Last update: December 10th, 2019 at 8:00 am
Hurricane Bill moved quickly northward through the Western Atlantic in the third week of August 2009, staying well away from the U.S. East Coast, but pounding the seaboard with large surf. This pair of images from August 22 shows a natural-color (photo-like) view of Hurricane Bill captured by the Moderate Resolution Imaging Spectroradiometer (MODIS) on NASA’s Aqua satellite (top) combined with a view of the vertical structure of the clouds measured by the radar on the Cloudsat satellite (bottom).
The photo-like view has been rotated so that North is to the right. The gray line shows the track that Cloudsat followed as it passed from south to north over the storm shortly following Aqua. The radar reflectivity measured by Cloudsat is the echo made when the pulse of energy the radar sends out bounces back from the ocean surface or from cloud particles in the atmosphere. The radar picture gives an idea of the shape and height of the clouds you would have seen if you could have sliced away the eastern half of the storm and looked in at it from the side.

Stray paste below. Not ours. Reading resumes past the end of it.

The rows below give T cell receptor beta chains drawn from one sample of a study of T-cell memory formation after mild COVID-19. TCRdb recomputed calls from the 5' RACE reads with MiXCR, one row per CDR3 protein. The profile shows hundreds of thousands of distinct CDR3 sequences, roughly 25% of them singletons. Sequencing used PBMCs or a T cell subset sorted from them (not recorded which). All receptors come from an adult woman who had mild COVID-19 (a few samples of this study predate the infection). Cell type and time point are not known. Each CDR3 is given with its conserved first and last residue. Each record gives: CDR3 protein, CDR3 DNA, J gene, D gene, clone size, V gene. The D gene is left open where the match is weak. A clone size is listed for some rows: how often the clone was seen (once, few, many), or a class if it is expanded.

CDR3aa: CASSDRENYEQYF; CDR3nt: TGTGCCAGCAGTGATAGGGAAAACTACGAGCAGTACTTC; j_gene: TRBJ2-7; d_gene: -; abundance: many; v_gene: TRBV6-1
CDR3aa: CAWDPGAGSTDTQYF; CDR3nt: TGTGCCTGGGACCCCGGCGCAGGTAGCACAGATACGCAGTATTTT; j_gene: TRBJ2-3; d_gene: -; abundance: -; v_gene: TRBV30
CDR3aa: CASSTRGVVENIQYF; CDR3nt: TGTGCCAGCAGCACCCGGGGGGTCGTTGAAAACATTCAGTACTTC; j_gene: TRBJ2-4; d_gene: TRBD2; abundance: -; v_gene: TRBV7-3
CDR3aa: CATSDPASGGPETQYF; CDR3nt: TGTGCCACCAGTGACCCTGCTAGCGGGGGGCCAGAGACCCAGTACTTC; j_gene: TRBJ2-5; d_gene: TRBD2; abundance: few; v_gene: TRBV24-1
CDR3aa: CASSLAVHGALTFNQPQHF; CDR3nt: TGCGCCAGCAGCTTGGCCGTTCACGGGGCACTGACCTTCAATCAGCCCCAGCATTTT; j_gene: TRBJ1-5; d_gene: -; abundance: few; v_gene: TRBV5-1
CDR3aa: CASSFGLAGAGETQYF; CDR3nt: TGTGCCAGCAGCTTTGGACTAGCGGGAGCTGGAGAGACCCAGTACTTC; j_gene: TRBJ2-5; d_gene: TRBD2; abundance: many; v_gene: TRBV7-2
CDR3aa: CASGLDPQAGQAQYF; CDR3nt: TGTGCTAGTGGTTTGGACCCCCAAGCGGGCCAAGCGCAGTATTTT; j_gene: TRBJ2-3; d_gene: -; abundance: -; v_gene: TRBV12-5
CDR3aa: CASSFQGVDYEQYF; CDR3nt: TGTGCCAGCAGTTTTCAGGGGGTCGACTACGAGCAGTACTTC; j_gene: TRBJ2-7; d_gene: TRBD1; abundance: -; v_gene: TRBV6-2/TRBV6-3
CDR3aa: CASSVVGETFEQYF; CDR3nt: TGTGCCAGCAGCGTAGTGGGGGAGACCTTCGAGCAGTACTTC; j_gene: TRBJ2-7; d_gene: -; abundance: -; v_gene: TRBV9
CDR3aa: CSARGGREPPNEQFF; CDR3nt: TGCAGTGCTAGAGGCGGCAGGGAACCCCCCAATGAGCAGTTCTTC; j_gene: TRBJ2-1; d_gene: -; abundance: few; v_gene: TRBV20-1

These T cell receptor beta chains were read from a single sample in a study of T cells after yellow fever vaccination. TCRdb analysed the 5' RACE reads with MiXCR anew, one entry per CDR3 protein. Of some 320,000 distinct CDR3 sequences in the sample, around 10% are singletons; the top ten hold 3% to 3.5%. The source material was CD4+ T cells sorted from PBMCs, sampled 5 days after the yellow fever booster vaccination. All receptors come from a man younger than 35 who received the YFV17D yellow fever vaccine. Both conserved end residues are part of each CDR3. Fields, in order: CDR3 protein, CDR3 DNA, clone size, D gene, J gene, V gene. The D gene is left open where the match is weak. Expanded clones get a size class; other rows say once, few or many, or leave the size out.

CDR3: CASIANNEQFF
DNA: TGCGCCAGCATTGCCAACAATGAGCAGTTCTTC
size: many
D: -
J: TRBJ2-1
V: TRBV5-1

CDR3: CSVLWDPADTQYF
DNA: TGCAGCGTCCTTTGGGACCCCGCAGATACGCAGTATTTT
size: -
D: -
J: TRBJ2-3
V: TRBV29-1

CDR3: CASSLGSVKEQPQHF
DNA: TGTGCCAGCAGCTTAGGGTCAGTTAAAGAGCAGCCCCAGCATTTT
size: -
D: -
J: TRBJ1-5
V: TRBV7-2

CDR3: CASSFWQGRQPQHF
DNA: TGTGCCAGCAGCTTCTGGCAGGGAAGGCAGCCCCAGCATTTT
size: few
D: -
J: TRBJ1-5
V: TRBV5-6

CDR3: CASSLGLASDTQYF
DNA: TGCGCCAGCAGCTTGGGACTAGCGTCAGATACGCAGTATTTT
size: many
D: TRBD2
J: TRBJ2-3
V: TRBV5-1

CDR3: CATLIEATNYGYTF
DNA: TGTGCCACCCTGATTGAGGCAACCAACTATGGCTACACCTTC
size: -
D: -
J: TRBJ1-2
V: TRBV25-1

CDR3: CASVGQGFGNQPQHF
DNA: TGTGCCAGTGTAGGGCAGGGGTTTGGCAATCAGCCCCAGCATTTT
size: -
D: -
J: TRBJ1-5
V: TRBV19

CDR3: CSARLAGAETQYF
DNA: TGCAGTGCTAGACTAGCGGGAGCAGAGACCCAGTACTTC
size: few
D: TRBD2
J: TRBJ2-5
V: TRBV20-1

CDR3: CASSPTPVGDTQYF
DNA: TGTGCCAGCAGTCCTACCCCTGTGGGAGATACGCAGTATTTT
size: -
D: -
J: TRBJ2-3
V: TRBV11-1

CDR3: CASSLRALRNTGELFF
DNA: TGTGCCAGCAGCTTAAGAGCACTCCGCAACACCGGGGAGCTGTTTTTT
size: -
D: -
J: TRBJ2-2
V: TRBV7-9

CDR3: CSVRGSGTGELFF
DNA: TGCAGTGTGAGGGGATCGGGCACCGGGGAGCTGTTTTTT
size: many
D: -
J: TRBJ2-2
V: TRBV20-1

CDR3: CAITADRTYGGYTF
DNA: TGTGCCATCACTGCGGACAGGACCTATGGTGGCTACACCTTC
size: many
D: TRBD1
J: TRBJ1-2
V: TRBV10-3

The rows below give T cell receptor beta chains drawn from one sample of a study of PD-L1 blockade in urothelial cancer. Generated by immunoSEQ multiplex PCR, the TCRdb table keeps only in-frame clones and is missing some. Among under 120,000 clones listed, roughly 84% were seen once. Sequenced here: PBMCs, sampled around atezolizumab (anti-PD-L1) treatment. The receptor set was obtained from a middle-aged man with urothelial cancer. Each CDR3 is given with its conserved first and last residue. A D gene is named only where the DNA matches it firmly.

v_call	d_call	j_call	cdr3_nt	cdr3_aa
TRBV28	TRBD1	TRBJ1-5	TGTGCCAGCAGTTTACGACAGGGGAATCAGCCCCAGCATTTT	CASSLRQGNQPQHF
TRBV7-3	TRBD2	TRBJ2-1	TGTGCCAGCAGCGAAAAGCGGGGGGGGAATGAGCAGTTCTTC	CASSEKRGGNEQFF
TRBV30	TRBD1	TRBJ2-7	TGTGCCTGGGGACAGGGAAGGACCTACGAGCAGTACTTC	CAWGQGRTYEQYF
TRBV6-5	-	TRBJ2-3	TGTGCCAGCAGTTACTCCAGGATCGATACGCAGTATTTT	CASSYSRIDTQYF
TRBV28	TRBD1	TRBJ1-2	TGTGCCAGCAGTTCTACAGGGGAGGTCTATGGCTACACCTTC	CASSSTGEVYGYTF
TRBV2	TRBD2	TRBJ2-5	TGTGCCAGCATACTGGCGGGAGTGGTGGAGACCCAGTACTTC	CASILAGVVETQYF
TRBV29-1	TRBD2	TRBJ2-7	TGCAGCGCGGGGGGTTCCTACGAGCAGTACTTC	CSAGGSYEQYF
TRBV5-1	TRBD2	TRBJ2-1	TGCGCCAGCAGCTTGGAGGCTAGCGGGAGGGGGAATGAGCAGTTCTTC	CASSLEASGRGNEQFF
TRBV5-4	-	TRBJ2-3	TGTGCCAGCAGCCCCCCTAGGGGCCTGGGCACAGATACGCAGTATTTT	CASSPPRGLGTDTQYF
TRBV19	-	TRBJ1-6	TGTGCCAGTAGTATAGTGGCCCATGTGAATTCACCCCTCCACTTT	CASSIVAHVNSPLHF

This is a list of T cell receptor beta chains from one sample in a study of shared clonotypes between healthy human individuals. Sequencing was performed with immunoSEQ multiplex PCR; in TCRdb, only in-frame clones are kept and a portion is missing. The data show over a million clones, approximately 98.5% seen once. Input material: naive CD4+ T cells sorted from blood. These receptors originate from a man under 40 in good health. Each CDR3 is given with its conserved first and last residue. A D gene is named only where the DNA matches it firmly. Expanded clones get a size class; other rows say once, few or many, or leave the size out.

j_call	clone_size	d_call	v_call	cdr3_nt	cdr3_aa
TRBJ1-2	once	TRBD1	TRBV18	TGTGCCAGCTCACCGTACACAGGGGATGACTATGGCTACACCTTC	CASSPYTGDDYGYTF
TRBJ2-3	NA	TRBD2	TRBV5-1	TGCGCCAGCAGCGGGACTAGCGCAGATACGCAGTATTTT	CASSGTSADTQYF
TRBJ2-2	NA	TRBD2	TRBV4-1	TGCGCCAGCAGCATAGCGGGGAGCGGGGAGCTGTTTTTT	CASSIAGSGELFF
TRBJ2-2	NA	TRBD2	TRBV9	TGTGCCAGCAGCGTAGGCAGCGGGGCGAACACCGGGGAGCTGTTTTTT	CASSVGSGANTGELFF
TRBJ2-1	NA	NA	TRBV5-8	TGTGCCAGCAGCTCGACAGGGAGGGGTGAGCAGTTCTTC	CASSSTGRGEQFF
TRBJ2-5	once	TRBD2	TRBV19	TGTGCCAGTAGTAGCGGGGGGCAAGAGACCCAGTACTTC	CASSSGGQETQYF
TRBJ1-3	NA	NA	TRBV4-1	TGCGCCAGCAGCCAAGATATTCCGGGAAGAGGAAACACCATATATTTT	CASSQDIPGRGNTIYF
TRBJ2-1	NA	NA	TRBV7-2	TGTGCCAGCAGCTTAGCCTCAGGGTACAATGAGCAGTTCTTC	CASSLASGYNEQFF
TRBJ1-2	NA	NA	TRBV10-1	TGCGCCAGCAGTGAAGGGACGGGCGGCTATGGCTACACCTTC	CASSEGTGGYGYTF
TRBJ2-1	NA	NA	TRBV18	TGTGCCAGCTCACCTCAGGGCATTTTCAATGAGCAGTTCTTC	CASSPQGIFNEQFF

As Cloudsat flew over the storm, it first encountered only patchy clouds, followed by the outermost band of clouds associated with the hurricane. As the radar scanned northward, it saw a pocket of air that was mostly cloud free; only a thin patch of high-altitude cirrus clouds capped a column of relatively clear air. Clouds in the southern eye wall reached about 15 kilometers in altitude, while those to the north were lower.
Credit: NASA image created by Jesse Allen, using CloudSat FirstLook data provided courtesy of the CloudSat team at Colorado State University. Caption by Rebecca Lindsey.